13th Feb2020

‘Cupid’ Review

by Phil Wheat

Stars: Georgina Jane, Michael Owusu, Abi Casson Thompson, Ali Barouti, Bao Tieu, Sarah T. Cohen, Georgie Banks, Kelly Jubilee, Jake Watkins, Adrian Bouchet | Written and Directed by Scott Jeffrey


Opening with brilliant, narrated, animation that re-tells that tale of cupid and thus setting up the films evil villain, Cupid is the latest film from ow-budget genre production company Proportion Productions – a company whose output we here at Nerdly have been big fans of over the years. Yes their budgets may be small but their ideas are big; and when the two meet you get some fantastic DTV horror fare.

Like a lot of Proportion Productions films, Cupid keeps things very much “in the family”, with Scott Jeffrey – writer of the companies first film Fox Trap, co-writer of the remake of video nasty Unhinged, half fo the team that penned The Mummy Reborn and producer of a TON of the comapnies other films – goes behind the camera once again for Cupid, his third film in the directors chair for Proportion Productions (we previously reviewed his second directorial effort, The Final Scream, back in October) – a film that posits the titular character is less of a messenger of love and more a vengeful spirit of revenge!

Cupid tells the story of Faye, a schoolgirl with a crush on her teacher who is horrendously embarrassed by the mean girls at school, led by Elise (Sarah T. Cohen), after they prank her into believing the teacher she has a crush on feels the same way… In a Carrie-like spate of vengeance, Faye summons the evil cupid to take revenge on all those students who wronged her, stopping at nothing until all are punished. Trapped in school detention the students must figure out a way to stop cupid and undo the spell before their hearts get broken, literally.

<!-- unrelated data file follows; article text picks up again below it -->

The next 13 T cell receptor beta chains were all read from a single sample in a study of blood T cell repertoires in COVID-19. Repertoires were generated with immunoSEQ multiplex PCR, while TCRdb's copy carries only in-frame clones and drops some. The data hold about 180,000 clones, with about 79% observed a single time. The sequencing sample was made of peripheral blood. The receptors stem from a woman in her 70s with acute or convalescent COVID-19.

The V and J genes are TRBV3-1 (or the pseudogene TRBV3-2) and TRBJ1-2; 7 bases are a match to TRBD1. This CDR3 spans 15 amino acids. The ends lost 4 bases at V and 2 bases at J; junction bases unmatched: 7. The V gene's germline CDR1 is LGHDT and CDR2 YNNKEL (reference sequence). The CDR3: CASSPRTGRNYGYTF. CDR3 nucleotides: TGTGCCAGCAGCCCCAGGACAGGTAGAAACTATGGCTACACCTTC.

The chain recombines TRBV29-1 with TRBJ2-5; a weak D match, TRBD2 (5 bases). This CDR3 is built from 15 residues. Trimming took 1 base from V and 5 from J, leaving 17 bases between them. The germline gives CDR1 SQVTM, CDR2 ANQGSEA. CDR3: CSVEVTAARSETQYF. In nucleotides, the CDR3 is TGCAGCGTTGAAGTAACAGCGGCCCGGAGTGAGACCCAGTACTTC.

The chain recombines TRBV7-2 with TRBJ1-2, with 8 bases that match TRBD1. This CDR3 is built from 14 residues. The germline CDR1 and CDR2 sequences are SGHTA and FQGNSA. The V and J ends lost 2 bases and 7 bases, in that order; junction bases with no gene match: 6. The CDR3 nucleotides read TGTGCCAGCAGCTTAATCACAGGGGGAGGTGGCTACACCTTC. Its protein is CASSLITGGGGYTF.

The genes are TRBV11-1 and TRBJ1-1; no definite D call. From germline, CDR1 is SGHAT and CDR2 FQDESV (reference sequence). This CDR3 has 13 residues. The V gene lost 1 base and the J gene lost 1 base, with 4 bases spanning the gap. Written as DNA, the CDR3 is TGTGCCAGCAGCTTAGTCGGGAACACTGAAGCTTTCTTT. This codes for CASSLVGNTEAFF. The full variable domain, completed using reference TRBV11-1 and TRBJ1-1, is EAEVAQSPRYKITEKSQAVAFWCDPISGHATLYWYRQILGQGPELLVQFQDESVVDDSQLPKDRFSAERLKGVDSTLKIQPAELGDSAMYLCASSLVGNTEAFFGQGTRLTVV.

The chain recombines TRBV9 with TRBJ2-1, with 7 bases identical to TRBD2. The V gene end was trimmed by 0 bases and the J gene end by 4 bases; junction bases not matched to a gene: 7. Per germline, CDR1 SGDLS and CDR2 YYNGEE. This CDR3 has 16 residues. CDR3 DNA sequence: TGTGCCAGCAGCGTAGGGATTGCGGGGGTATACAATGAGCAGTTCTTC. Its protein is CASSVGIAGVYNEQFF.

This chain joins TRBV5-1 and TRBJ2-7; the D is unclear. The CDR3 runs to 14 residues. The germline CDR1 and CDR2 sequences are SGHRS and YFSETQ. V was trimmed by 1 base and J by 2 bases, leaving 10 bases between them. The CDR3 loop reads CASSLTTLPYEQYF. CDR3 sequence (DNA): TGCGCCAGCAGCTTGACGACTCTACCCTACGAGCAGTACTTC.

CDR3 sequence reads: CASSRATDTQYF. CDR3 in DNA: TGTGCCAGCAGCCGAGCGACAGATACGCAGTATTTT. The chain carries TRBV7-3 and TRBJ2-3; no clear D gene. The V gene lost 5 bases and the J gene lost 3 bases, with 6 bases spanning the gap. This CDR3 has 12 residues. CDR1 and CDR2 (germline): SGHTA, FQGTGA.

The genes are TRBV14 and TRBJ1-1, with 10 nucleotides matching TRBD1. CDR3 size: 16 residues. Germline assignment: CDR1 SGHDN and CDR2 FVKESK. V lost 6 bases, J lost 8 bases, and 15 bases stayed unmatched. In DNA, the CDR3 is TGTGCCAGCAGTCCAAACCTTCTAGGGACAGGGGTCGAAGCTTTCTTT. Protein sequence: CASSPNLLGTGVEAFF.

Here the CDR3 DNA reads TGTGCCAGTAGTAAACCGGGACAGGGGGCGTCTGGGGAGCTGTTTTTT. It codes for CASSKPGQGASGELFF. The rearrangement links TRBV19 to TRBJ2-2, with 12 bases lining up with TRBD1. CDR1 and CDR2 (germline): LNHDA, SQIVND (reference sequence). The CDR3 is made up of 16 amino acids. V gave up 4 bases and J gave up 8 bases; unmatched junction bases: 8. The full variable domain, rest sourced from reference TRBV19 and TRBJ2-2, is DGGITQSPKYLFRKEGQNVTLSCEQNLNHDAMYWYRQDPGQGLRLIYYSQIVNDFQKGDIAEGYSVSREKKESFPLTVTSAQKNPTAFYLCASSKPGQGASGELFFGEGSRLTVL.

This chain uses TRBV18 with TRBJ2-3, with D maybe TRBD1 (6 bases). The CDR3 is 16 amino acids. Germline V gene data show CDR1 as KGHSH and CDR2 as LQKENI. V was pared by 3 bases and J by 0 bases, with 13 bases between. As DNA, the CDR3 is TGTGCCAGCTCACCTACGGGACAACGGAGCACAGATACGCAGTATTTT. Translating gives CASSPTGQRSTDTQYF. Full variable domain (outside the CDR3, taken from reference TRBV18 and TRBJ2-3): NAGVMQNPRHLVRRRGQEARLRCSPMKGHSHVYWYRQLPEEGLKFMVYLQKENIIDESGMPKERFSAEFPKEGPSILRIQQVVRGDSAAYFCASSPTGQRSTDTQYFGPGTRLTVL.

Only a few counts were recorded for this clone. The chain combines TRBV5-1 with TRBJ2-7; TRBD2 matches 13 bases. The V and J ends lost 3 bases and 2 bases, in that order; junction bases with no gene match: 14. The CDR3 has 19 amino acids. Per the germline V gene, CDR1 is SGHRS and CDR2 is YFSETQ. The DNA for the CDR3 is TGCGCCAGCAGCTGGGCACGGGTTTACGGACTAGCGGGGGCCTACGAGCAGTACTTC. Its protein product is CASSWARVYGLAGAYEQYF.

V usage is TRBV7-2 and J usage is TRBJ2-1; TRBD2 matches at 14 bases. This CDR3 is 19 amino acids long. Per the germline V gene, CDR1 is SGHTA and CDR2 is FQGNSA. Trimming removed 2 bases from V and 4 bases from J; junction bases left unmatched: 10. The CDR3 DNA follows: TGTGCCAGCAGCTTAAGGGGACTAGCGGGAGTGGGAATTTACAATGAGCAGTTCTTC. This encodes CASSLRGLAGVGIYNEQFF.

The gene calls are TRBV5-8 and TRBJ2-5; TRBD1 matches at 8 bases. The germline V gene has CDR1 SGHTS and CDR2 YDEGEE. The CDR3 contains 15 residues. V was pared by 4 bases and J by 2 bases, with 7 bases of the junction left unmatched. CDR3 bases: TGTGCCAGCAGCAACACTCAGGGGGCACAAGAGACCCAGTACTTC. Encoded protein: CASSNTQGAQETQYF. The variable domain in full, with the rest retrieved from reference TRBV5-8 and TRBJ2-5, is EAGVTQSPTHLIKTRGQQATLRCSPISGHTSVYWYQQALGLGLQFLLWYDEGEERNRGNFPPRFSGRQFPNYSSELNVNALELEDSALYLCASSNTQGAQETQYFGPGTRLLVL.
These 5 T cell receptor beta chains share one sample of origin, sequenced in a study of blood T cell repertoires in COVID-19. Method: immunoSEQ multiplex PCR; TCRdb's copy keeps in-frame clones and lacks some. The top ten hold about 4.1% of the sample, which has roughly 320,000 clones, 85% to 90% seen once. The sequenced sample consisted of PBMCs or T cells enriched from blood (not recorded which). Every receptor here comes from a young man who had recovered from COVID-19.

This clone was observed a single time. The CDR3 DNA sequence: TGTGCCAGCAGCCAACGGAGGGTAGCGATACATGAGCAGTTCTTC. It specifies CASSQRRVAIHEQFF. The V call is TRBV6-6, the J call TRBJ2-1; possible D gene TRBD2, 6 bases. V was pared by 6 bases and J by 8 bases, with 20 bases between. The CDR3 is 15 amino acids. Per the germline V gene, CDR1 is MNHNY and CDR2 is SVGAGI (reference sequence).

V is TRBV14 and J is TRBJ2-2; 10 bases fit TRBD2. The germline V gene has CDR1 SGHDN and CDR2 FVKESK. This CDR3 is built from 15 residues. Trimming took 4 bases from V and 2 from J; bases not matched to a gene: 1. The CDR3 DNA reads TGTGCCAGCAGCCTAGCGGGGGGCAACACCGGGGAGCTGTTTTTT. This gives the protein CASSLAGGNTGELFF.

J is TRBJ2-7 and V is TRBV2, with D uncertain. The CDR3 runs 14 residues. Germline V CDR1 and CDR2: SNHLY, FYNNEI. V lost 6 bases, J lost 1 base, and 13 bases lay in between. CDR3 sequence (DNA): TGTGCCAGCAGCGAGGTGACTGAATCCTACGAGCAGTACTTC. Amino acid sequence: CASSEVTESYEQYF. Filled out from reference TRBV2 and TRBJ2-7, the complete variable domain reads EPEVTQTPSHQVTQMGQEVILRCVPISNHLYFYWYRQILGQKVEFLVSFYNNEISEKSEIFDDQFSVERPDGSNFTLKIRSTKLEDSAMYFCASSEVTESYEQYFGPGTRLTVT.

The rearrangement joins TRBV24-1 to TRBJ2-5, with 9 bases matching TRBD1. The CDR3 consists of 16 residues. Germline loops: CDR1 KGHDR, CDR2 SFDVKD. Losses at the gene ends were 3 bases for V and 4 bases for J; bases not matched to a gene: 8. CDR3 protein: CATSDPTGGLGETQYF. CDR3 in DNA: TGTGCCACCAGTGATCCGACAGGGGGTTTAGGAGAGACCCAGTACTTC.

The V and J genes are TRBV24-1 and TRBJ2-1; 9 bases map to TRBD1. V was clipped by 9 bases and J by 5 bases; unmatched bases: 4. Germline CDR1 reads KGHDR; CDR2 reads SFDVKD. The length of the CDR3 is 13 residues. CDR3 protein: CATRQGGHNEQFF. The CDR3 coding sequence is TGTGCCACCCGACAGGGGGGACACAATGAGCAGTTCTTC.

And it’s not just broken hearts, oh no, this cupid does a hell of a lot more. Of course he shoots poisonous arrows but this killer cupid also carves out peoples flesh with heart-shaped cookie cutters, throws Valentine’s Day cards like ninjas throw shuriken and uses that staple of the day, a bouquet of roses, to choke someone to death… All in a [valentines] day of work for this particularly evil cupid.

Speaking of the titular Cupid, he looks NOTHING like the cherubic sweetheart we’ve come to expect, instead looking like a gargoyle-esque half man, half skeleton demon; and he’s not the ugliest person in this film and I don’t mean ugly as in appearance! Nope, that honour would fall to Sarah T. Cohen’s Elise, the high school bitch whose behaviour is so ugly, so detestable that you can’t help but root for cupid to slice and dice her into a million pieces. Despite her characters frankly awful behaviour it’s Cohen who is the standout performer here – she steals each and every scene she’s in. Even if the audience totally hates her character!

Despite some issues with setting a film that’s obviously shot in the UK, with UK performers, in a US high school – complete with some dodgy American accents from the cast – Cupid is yet another superb slice of low-budget horror from Scott Jeffrey and Proportion Productions – showing real progression in all areas of production; with everyone seemingly having stepped up their game with this one, making me all the more excited to see the next effort from this British neo-Hammer studio.

Cupid is out now on DVD and Digital in the US from Uncork’d Entertainment.


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